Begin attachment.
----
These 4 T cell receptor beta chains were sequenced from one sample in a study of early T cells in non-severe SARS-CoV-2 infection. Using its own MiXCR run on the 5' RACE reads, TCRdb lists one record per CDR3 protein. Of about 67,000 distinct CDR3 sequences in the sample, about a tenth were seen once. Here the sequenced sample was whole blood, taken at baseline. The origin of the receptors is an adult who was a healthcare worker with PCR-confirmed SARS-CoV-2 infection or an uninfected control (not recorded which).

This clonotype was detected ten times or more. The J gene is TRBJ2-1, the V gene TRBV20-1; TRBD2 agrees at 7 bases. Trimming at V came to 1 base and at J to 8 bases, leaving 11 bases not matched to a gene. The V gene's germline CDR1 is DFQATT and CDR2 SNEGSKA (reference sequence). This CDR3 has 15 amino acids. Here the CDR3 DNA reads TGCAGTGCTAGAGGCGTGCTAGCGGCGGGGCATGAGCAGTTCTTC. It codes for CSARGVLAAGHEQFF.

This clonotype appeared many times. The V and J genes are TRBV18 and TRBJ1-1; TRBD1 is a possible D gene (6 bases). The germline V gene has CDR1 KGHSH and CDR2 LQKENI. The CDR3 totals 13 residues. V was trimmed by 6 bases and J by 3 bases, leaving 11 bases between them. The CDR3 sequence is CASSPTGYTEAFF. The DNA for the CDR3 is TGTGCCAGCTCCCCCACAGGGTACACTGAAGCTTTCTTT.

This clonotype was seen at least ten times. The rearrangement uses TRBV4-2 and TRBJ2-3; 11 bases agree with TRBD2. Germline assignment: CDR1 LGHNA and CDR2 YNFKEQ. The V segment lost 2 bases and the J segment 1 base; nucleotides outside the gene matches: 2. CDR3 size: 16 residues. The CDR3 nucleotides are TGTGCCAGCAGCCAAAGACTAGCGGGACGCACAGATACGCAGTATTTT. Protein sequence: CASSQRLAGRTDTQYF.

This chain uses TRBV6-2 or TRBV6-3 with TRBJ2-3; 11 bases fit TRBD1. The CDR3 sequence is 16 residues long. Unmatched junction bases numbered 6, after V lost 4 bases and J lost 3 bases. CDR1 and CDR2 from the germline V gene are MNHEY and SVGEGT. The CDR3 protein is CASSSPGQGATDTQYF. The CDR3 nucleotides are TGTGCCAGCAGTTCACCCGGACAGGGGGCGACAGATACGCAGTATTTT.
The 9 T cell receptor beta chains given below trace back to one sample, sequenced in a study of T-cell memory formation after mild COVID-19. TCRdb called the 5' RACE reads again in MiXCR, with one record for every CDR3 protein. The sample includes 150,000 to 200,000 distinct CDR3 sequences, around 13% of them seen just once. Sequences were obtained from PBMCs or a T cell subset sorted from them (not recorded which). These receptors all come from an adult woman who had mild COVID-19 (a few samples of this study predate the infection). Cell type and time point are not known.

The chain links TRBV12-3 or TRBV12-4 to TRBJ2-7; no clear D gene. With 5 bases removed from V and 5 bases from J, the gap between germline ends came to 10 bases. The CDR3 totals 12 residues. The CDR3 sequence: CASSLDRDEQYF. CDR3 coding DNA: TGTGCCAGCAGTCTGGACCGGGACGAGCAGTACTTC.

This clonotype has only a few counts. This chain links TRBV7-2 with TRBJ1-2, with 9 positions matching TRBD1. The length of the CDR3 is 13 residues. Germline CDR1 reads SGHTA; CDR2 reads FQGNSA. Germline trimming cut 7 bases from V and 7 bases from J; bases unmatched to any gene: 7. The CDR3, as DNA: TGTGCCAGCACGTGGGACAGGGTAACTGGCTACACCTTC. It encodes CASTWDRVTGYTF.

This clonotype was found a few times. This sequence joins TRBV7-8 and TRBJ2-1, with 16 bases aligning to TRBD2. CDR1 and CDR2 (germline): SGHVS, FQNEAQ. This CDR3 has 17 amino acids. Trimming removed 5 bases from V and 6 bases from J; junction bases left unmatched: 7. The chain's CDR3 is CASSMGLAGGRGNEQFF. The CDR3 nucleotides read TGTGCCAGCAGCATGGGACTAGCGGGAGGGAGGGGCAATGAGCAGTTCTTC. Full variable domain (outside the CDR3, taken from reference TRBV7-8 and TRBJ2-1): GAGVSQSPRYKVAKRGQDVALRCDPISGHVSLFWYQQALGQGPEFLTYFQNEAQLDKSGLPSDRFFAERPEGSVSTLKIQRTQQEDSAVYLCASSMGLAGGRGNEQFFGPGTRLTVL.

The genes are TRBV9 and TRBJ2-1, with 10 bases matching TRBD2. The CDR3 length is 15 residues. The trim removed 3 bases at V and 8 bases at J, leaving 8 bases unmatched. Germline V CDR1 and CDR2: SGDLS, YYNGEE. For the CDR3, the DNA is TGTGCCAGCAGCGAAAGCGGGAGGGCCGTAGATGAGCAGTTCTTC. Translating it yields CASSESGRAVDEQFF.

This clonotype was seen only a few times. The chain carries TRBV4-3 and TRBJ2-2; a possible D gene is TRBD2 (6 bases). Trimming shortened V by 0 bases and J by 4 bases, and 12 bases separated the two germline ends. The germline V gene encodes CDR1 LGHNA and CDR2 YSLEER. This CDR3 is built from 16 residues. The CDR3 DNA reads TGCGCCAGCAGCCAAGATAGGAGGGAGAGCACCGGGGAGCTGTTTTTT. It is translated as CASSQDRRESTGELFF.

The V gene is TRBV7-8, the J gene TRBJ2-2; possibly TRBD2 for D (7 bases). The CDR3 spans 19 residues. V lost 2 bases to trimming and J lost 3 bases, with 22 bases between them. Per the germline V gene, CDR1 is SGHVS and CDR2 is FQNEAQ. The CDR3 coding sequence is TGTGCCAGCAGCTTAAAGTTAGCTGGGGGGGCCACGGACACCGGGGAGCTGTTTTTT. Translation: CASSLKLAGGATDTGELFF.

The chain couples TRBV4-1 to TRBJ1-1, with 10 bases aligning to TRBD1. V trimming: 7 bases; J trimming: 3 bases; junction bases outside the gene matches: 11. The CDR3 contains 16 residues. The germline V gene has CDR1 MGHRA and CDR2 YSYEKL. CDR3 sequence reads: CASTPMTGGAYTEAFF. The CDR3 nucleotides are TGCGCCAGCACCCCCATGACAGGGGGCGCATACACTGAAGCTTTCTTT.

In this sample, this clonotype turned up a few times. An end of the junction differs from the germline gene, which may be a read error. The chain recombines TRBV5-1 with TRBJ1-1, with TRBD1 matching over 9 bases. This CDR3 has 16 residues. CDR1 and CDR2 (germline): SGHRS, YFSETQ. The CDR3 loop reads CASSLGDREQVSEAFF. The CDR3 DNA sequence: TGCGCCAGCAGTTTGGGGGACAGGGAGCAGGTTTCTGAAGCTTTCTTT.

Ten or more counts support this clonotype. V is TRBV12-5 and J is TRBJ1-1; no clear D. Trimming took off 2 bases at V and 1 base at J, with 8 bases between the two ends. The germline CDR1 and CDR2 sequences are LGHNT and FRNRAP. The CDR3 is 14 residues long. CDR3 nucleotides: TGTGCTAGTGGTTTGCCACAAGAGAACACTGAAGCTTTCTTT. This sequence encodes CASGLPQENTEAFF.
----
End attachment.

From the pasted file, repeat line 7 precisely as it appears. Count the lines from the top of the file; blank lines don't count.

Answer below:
The chain links TRBV12-3 or TRBV12-4 to TRBJ2-7; no clear D gene. With 5 bases removed from V and 5 bases from J, the gap between germline ends came to 10 bases. The CDR3 totals 12 residues. The CDR3 sequence: CASSLDRDEQYF. CDR3 coding DNA: TGTGCCAGCAGTCTGGACCGGGACGAGCAGTACTTC.